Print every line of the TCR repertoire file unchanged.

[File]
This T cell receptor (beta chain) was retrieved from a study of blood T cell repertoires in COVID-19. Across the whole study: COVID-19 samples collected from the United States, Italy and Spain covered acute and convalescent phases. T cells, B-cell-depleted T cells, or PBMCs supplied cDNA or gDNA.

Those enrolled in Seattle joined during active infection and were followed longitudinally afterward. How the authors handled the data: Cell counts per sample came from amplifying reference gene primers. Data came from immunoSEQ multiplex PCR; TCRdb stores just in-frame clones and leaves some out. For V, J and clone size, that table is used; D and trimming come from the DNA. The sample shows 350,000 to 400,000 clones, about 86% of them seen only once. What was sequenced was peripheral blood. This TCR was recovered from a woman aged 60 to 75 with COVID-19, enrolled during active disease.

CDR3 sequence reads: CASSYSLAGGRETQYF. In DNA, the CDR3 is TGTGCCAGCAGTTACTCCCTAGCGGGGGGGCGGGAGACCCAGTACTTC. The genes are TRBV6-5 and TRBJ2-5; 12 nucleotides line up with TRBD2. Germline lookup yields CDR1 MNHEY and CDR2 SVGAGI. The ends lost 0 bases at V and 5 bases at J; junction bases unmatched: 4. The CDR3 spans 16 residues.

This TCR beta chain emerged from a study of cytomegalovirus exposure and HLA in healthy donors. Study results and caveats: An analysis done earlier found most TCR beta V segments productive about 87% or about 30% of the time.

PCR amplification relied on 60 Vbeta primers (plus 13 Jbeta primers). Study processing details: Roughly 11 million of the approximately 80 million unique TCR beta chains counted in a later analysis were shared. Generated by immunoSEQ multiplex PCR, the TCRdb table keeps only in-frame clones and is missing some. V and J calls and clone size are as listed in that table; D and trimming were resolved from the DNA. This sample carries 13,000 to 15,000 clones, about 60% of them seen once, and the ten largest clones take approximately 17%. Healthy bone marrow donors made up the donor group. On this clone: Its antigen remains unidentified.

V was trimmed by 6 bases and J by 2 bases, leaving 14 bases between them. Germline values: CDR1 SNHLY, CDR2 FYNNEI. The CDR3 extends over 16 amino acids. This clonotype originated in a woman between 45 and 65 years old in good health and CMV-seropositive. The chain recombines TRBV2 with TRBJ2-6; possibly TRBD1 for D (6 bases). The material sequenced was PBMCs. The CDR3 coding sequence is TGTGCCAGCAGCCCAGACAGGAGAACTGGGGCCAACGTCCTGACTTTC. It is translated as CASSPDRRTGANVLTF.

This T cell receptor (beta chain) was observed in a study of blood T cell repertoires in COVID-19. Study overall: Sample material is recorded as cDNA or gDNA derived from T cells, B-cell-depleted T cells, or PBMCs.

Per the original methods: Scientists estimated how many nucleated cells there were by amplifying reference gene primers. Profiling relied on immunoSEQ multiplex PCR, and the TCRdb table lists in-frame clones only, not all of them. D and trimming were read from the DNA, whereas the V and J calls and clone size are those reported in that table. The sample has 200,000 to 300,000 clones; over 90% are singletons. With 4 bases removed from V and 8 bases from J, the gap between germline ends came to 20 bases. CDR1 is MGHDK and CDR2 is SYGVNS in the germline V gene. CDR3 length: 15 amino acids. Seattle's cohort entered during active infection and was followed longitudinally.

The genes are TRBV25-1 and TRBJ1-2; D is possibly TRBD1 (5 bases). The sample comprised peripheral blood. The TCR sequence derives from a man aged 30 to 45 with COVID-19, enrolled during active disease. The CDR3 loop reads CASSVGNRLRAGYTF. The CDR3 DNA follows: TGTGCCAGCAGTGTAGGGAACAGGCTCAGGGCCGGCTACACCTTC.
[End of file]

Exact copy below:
This T cell receptor (beta chain) was retrieved from a study of blood T cell repertoires in COVID-19. Across the whole study: COVID-19 samples collected from the United States, Italy and Spain covered acute and convalescent phases. T cells, B-cell-depleted T cells, or PBMCs supplied cDNA or gDNA.

Those enrolled in Seattle joined during active infection and were followed longitudinally afterward. How the authors handled the data: Cell counts per sample came from amplifying reference gene primers. Data came from immunoSEQ multiplex PCR; TCRdb stores just in-frame clones and leaves some out. For V, J and clone size, that table is used; D and trimming come from the DNA. The sample shows 350,000 to 400,000 clones, about 86% of them seen only once. What was sequenced was peripheral blood. This TCR was recovered from a woman aged 60 to 75 with COVID-19, enrolled during active disease.

CDR3 sequence reads: CASSYSLAGGRETQYF. In DNA, the CDR3 is TGTGCCAGCAGTTACTCCCTAGCGGGGGGGCGGGAGACCCAGTACTTC. The genes are TRBV6-5 and TRBJ2-5; 12 nucleotides line up with TRBD2. Germline lookup yields CDR1 MNHEY and CDR2 SVGAGI. The ends lost 0 bases at V and 5 bases at J; junction bases unmatched: 4. The CDR3 spans 16 residues.

This TCR beta chain emerged from a study of cytomegalovirus exposure and HLA in healthy donors. Study results and caveats: An analysis done earlier found most TCR beta V segments productive about 87% or about 30% of the time.

PCR amplification relied on 60 Vbeta primers (plus 13 Jbeta primers). Study processing details: Roughly 11 million of the approximately 80 million unique TCR beta chains counted in a later analysis were shared. Generated by immunoSEQ multiplex PCR, the TCRdb table keeps only in-frame clones and is missing some. V and J calls and clone size are as listed in that table; D and trimming were resolved from the DNA. This sample carries 13,000 to 15,000 clones, about 60% of them seen once, and the ten largest clones take approximately 17%. Healthy bone marrow donors made up the donor group. On this clone: Its antigen remains unidentified.

V was trimmed by 6 bases and J by 2 bases, leaving 14 bases between them. Germline values: CDR1 SNHLY, CDR2 FYNNEI. The CDR3 extends over 16 amino acids. This clonotype originated in a woman between 45 and 65 years old in good health and CMV-seropositive. The chain recombines TRBV2 with TRBJ2-6; possibly TRBD1 for D (6 bases). The material sequenced was PBMCs. The CDR3 coding sequence is TGTGCCAGCAGCCCAGACAGGAGAACTGGGGCCAACGTCCTGACTTTC. It is translated as CASSPDRRTGANVLTF.

This T cell receptor (beta chain) was observed in a study of blood T cell repertoires in COVID-19. Study overall: Sample material is recorded as cDNA or gDNA derived from T cells, B-cell-depleted T cells, or PBMCs.

Per the original methods: Scientists estimated how many nucleated cells there were by amplifying reference gene primers. Profiling relied on immunoSEQ multiplex PCR, and the TCRdb table lists in-frame clones only, not all of them. D and trimming were read from the DNA, whereas the V and J calls and clone size are those reported in that table. The sample has 200,000 to 300,000 clones; over 90% are singletons. With 4 bases removed from V and 8 bases from J, the gap between germline ends came to 20 bases. CDR1 is MGHDK and CDR2 is SYGVNS in the germline V gene. CDR3 length: 15 amino acids. Seattle's cohort entered during active infection and was followed longitudinally.

The genes are TRBV25-1 and TRBJ1-2; D is possibly TRBD1 (5 bases). The sample comprised peripheral blood. The TCR sequence derives from a man aged 30 to 45 with COVID-19, enrolled during active disease. The CDR3 loop reads CASSVGNRLRAGYTF. The CDR3 DNA follows: TGTGCCAGCAGTGTAGGGAACAGGCTCAGGGCCGGCTACACCTTC.